With that in mind, a unique chain of events unfolded a few weeks ago.
- My girlfriend came home in the morning and went to bed (naked).
- Very rarely does it happen that she forgets to lock the door.
- The weather turned bad during the day.
- Carol (not her real name - I'm using standard names again), who is a typical sweet motherly type in her 40's, left work and decided to stay at our place to avoid the slippery drive to her rural home and back the next morning.
- My girlfriend rolls out of bed and visits the restroom.
- Carol does a quick knock at the door and then walks in.
- My girlfriend says "hi honey!" thinking it's me, opens the door to walk out, and gives Carol a full frontal. She then says "oh hi!" and smiles on her way to the bedroom to put some clothes on.
The part that confuses me is that Carol felt really bad for catching my girlfriend in the nude. My girlfriend repeatedly said she didn't care at all about it, and we told Carol that we're naturists anyway so it's no big deal to us.
Carol is completely fine with us being naturists and all, and asked a whole bunch of questions about naturism. We told stories, and she thought it was neat and was happy for us but would never consider it herself. (The usual story...) Despite all this, she still felt extremely bad about catching my girlfriend naked! She kept saying she was sorry about it, even when she left the next morning.
This is how I believe the chain goes, when a textile (Alice) catches another textile (Bob) in the nude:
- Alice sees a naked body, and is a bit surprised but realizes that naked bodies do exist and are generally harmless.
- Bob is completely embarrassed: Body shame, bad luck of being naked at that moment, feeling vulnerable, whatever. Bob's life is changed forever, or so it seems.
- Alice feels guilty for embarrassing Bob, conveys that she's very sorry. Both pretend that it never happened, and both feel bad about it in separate ways.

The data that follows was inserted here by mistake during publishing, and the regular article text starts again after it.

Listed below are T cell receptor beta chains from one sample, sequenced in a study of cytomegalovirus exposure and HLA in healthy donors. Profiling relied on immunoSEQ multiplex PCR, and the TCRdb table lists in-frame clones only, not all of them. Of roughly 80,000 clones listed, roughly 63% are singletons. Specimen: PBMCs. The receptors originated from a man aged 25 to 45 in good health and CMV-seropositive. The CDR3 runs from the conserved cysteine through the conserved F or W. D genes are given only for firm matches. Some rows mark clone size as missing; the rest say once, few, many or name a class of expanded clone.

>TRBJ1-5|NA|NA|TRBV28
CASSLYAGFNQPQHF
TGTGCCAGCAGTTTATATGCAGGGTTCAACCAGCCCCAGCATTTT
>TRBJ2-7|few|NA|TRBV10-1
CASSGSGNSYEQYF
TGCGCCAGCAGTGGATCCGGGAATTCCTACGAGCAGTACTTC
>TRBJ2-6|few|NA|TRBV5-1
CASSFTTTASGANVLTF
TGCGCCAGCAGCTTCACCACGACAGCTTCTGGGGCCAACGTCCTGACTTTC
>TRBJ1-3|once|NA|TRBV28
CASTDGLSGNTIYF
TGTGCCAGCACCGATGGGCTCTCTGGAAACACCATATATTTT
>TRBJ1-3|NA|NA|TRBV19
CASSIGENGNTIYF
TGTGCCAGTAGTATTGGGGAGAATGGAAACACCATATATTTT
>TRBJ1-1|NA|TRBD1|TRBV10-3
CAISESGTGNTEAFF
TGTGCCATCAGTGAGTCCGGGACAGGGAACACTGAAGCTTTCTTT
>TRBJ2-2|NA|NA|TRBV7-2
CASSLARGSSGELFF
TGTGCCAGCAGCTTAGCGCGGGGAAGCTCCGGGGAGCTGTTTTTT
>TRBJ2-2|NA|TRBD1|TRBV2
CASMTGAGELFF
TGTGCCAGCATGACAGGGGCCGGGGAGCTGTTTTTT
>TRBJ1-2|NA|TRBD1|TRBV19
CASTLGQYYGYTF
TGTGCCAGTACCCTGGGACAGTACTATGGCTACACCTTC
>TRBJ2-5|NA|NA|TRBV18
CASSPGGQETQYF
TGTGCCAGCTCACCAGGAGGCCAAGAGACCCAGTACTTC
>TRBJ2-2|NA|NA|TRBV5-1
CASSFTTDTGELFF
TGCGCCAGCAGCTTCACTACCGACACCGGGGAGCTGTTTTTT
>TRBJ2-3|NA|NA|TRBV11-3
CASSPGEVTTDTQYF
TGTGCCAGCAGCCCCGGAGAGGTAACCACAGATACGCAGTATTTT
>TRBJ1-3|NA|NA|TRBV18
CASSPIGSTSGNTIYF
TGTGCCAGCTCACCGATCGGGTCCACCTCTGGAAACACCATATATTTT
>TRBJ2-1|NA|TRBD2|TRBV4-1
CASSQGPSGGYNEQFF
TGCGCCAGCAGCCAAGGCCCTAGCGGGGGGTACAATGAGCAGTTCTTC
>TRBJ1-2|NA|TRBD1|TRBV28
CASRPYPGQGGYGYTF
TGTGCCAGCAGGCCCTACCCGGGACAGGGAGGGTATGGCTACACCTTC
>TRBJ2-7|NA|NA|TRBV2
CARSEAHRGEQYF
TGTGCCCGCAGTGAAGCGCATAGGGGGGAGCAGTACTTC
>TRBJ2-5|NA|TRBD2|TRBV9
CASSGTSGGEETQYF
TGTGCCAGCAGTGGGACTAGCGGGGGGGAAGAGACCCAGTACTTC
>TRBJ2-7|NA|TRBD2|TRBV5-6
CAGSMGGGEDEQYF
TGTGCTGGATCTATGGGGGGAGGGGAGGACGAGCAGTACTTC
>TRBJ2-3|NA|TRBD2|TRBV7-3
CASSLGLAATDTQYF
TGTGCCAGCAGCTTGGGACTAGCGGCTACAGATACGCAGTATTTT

Naturists have a different attitude in the second step: You've seen me naked? Good! That means I don't have to get dressed next time you come over...if that's OK?
Since the middle step is different, the final step should never happen. Why should Alice feel bad about seeing Bob naked, if Bob didn't care at all about it? Alice is not guilty of embarrassing Bob.
Next time Carol is over (assuming we get bad weather again), I'd like to investigate this further. Why, to this day, does she still feel bad about it? What other forces are at work? Does she feel bad simply because she's supposed to based on other experiences with textiles? I thought I addressed that in our evening of chatting, but apparently not.
A similar thing can be said about meeting a hunter while freehiking, and the GoTopless protest. The hunter avoided looking in our direction and seemed shy, as-if our nudity is some sort of blinding light. Carol did too after the initial sight. A majority of people at Chicago avoided looking at us as well, but we weren't naked and most probably ignore all protest groups. (Others, in all fairness, seemed to think this was the only time in their lives that they would see a breast and cherished it for all it was worth.)
Getting textiles to not feel guilty about seeing nudity would be a good step for general acceptance. If we can better understand the problem, or what leads up to the problem, then we have a better chance of correcting it early.
Maybe we're wrong about how we notify others? The signs at Haulover warn "ATTENTION - BEYOND THIS POINT YOU MAY ENCOUNTER NUDE BATHERS" Perhaps the right approach is something like "There's friendly naked people beyond this sign, and we won't mind if you stop over and chat with us!"